We collected input from hundreds of visitors to the site to compile the list of the 100 Greatest Books of All Time. You can see the beginning of the project here, where you’ll also find an index of all the results to date.
60. A Game of Thrones by George R. R. Martin
The first volume in George R. R. Martin’s epic A Song of Ice and Fire series, A Game of Thrones introduces readers to a rich and dark fantasy world that eschews many of the tropes of high fantasy to build a more realistic and grim setting than typically is seen in the genre. Through brutal storytelling and immersive shifting viewpoints, this novel would inspire adaptations as comic books, games and, soon, a television series.
Brett Buchan: The characters are well developed and very interesting. I like the anticipation of waiting to see how the stories collide and when they will meet again. The setting is a great backbone for everything else to develop, from locations to different religions. HBO coming soon!
59. The Sun Also Rises by Ernest Hemingway
Ernest Hemingway’s first greatly acclaimed novel, The Sun Also Rises was published in 1926 and made the author a household name. The book is set in Europe in the 1920s and examines values and suppression as it follows expatriates from America and England.
58. Galápagos by Kurt Vonnegut
Galápagos presents a fascinating premise: A small group of people shipwreck on an island, isolated from the rest of humanity. Meanwhile, a disease infects every other person on Earth, destroying their fertility. Thus, the shipwrecked survivors are the only remaining humans and are the focus of this novel that spans a million years.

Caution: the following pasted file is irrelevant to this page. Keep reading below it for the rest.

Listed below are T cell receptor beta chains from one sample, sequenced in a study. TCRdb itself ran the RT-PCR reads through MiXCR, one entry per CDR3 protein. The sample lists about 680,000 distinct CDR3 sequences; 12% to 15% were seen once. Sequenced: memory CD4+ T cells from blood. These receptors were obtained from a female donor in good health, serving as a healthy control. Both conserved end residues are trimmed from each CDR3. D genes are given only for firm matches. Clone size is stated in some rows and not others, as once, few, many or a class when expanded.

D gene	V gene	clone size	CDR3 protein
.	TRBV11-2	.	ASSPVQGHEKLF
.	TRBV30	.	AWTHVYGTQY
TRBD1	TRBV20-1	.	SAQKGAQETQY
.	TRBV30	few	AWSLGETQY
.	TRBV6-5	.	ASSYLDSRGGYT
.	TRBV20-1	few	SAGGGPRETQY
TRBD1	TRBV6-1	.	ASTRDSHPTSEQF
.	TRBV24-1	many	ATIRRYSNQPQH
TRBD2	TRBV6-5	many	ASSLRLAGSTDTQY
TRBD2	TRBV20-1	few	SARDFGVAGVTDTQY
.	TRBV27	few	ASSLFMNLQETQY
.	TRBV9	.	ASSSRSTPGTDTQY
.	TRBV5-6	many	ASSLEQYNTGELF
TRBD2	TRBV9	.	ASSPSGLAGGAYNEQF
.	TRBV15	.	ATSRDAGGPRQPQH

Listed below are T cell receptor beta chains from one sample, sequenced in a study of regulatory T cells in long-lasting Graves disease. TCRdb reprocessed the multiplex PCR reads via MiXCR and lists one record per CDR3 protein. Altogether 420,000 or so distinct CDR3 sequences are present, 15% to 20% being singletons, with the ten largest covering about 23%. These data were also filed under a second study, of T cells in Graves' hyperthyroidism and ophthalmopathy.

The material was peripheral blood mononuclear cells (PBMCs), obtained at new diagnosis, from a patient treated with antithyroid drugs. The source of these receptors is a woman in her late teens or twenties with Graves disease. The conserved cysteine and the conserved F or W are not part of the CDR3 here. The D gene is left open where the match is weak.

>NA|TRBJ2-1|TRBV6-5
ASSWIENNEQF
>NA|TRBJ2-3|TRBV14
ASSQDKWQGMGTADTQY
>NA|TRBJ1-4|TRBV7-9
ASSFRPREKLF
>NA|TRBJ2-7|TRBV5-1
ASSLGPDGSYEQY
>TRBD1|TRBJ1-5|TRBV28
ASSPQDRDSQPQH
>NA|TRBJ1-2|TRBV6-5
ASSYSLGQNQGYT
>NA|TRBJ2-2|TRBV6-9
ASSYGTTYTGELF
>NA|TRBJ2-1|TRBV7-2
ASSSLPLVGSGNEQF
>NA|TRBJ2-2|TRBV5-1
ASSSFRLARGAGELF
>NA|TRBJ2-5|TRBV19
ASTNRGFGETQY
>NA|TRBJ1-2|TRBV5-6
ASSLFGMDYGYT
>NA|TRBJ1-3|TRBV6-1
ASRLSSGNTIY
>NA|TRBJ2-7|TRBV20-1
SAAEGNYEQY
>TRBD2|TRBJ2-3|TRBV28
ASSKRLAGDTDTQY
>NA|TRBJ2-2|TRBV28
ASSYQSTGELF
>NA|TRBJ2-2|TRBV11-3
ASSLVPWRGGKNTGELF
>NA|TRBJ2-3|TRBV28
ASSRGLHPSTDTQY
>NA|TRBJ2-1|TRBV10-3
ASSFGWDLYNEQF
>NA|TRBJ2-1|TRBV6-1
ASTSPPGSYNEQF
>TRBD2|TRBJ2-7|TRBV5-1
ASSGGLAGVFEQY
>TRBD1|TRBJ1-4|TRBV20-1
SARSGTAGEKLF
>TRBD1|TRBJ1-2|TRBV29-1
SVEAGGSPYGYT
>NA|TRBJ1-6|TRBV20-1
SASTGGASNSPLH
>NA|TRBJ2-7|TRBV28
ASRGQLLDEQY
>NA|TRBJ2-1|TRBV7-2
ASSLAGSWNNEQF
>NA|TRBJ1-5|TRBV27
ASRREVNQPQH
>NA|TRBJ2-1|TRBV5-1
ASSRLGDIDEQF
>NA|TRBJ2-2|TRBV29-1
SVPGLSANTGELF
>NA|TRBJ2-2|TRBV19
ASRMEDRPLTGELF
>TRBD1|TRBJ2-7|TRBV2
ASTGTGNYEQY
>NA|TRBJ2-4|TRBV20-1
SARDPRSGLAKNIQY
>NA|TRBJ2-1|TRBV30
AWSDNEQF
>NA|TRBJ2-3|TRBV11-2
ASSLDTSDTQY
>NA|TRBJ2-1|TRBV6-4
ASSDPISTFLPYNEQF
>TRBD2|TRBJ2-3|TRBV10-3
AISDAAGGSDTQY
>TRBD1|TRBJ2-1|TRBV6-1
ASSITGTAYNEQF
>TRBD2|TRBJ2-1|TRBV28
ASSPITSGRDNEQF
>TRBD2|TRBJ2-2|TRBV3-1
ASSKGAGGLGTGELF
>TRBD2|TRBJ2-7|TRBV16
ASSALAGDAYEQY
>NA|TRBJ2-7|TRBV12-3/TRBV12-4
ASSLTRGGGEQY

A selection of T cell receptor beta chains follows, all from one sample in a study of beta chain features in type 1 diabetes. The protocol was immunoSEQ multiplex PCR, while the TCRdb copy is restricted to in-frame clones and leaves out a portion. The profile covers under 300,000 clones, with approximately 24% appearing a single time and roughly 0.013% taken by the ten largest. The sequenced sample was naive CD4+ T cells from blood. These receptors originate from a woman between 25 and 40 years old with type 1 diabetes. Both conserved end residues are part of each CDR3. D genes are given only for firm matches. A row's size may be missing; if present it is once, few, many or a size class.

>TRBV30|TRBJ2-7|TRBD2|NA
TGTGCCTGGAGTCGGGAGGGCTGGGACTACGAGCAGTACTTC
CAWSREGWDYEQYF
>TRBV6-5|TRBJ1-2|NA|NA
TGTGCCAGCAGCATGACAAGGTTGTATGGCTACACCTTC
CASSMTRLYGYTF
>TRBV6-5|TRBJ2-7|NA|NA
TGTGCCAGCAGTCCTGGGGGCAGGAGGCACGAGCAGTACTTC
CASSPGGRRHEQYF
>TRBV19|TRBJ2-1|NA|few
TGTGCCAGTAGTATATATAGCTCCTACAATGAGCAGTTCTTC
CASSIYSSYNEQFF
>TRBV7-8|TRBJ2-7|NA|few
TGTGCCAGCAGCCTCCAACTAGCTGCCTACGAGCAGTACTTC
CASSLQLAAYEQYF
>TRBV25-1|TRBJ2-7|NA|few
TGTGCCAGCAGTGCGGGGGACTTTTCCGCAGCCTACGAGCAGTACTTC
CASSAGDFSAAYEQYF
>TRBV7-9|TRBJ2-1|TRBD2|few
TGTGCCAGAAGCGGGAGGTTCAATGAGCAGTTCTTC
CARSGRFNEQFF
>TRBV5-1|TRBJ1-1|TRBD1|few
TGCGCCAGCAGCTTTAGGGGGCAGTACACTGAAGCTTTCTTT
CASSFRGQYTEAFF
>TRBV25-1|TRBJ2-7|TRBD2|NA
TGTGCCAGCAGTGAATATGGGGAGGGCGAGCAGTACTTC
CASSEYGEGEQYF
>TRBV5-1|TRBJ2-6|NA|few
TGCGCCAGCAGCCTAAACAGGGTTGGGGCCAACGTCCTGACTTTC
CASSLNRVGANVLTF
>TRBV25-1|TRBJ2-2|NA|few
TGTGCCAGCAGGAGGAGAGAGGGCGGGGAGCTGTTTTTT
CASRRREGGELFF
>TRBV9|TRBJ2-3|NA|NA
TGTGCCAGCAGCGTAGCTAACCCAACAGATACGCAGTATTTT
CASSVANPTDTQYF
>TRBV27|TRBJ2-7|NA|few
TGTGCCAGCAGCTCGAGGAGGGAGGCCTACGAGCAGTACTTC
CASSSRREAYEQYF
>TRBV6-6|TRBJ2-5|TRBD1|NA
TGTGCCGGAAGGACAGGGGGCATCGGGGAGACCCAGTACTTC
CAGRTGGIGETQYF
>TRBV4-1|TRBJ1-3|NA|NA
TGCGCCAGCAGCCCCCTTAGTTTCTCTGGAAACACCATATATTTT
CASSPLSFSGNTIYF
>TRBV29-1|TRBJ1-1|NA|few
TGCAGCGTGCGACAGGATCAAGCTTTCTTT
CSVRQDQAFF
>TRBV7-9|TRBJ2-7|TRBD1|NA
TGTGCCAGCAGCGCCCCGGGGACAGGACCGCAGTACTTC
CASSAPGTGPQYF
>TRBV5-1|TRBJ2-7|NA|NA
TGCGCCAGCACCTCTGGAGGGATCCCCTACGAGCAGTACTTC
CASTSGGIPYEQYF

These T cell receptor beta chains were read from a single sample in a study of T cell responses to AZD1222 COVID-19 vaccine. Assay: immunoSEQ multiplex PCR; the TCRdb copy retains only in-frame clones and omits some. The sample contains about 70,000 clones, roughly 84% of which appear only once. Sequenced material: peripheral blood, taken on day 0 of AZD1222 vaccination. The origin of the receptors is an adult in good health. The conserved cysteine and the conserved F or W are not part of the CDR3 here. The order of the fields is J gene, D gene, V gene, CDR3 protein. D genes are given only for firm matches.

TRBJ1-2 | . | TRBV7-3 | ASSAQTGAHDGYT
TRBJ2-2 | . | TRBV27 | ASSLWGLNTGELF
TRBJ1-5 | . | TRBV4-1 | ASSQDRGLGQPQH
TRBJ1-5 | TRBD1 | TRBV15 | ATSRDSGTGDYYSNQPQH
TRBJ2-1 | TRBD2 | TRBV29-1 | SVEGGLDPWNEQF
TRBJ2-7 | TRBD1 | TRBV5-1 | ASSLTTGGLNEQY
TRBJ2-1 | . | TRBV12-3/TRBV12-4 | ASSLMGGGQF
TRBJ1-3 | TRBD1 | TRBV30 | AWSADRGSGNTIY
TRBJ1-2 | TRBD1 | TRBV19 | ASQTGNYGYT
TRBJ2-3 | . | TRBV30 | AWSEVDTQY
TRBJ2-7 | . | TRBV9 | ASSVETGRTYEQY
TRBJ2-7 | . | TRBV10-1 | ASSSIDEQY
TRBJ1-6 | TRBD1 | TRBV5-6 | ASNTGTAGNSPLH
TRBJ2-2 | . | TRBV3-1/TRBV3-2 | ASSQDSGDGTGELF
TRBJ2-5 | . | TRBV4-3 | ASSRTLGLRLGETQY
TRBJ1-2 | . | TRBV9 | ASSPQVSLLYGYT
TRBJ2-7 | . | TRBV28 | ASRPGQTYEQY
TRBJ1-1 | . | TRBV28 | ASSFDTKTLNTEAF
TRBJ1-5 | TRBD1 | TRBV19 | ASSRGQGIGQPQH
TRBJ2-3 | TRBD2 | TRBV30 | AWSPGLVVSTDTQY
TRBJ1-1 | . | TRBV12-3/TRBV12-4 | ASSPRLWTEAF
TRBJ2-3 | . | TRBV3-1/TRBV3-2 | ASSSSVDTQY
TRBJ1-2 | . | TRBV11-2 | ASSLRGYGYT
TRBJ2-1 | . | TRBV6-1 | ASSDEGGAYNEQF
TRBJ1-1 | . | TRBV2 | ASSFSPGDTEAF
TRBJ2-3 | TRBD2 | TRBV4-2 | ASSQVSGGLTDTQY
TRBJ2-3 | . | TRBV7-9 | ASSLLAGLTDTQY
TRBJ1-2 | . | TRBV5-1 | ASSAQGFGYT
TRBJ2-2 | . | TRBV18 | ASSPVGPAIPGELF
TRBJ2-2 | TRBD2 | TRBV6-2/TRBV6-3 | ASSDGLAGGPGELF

57. Robinson Crusoe by Daniel Defoe
Paige MacGregor: Robinson Crusoe is arguably the first novel ever published in the English language. A fictional biography of a man shipwrecked on a deserted island, the novel takes the format of journal entries written by the protagonist. Defoe’s work is some of the most influential literature in existence, given the precedent it set for other authors. Not only has the subject matter spawned numerous other stories and films, but Robinson Crusoe helped to establish a genre that has become so commonplace that the thought of life without it is inconceivable for contemporary individuals.
56. Snow Falling on Cedars by David Guterson
Snow Falling on Cedars is David Guterson’s 1994 novel about a 1954 murder case in which a Japanese-American is accused of killing a fisherman. The book deals with discrimination and tensions in post-World War II America.
Previous five: #65-61
The list continues tomorrow with #55-51.